5) Persecution of the just: Elie Wiesel, Jewish writer and Nobel Peace Prize winner tells a disturbing story in one of his books about Auschwitz. As soon as children arrived by train at Auschwitz, together with the elderly and the sick, they were immediately selected for the gas chamber. On one occasion a group of children were left to wait by themselves for the next day. A man asked the guards if he could stay with the children during their last night on earth. Surprisingly, his request was granted. How did they spend that last night? He started off by telling them stories in an effort to cheer them up. However, instead of cheering them up, he only succeeded in making them cry. So, what did they do? They cried together till daybreak. Then he accompanied the little ones to the gas chamber. Afterwards he returned to the prison yard to report to work. When the guards saw him, they burst out laughing. -The story has most of the ingredients of our reading. In it we see the brazenness of the evil-doers, the persecution of the innocent, and the apparent triumph of evil, which is the subject of the first reading. The man’s heroic act of service towards the little ones shines out in the darkness of Auschwitz. He risked his life to befriend the little ones. He had no answers to give them, no salvation to offer them. All he could do was suffer with them and accompany them on their last journey. Though he was an ordinary person with no rank or status of any kind, he was undoubtedly the greatest person in that sad place on that sad occasion. What made him great was his goodness. (Flor McCarthy in Sunday and Holy Day Liturgies; quoted by Fr. Botelho).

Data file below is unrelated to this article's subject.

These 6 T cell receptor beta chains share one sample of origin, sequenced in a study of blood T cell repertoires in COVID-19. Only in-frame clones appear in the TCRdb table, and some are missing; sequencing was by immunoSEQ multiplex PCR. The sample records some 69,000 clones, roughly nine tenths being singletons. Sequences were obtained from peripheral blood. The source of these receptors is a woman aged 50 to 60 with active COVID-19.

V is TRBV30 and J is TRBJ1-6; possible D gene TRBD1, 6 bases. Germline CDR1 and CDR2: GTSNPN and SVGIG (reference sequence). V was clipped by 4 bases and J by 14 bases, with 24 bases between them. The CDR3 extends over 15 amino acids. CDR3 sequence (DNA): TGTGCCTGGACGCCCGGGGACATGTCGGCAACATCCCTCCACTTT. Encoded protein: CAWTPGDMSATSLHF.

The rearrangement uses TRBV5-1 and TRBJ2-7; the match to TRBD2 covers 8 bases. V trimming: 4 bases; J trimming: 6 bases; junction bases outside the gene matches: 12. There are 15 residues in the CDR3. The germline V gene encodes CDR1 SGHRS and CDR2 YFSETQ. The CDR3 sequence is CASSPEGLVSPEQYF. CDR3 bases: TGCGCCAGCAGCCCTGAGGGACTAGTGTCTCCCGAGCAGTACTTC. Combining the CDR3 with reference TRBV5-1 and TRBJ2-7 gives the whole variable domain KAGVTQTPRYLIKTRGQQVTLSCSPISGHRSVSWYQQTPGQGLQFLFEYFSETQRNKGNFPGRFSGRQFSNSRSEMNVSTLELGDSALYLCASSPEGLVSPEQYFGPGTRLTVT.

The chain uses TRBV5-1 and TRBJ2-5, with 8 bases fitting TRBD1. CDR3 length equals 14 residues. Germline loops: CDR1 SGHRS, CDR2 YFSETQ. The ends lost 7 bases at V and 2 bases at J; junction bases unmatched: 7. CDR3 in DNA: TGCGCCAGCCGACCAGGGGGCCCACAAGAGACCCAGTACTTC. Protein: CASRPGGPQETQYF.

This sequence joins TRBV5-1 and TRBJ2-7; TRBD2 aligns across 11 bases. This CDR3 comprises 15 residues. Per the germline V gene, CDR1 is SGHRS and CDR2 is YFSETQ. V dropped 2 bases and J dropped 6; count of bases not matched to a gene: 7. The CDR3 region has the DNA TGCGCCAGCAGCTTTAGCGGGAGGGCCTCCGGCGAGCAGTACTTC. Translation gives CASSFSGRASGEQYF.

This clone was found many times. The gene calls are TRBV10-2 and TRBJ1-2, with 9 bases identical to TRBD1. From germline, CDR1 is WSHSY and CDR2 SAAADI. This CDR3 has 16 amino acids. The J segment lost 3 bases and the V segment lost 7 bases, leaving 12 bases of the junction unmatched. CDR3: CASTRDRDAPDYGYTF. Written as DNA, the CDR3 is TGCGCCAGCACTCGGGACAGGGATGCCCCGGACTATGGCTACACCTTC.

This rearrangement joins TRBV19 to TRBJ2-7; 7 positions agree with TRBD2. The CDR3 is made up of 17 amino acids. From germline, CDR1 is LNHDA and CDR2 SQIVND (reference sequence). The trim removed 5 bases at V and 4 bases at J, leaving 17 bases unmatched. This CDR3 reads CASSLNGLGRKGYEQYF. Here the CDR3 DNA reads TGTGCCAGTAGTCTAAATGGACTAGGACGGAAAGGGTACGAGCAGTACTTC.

6) “If you had not gone to feed the people, I would have left!”(Story for children): 1: A story is told about a Monk who longed to see Jesus in person, and who prayed every day that Jesus would appear to him. Each day he prepared a meal for the many hungry people who came to the gate of his monastery.  Then one day, as he was about to serve a meal to the hungry people, Jesus appeared to him in the kitchen.   At that moment, the bell at the gate rang, telling the monk that the hungry people had arrived. The monk was in a real dilemma:  should he stay and speak with Jesus or go and serve the hungry people.   The bell rang again, and the monk quickly made up his mind.  He hurried to the gate and served the meal he had prepared.   When he had finished, he was saddened by the thought that he had turned his back on Jesus.  When he returned to the kitchen, however, he found Jesus there waiting for him.  “Lord,” he said, “I thought that you would have left when I went to feed the people.”  “No,” Jesus replied, “If you had not gone to feed the people, I would have left!”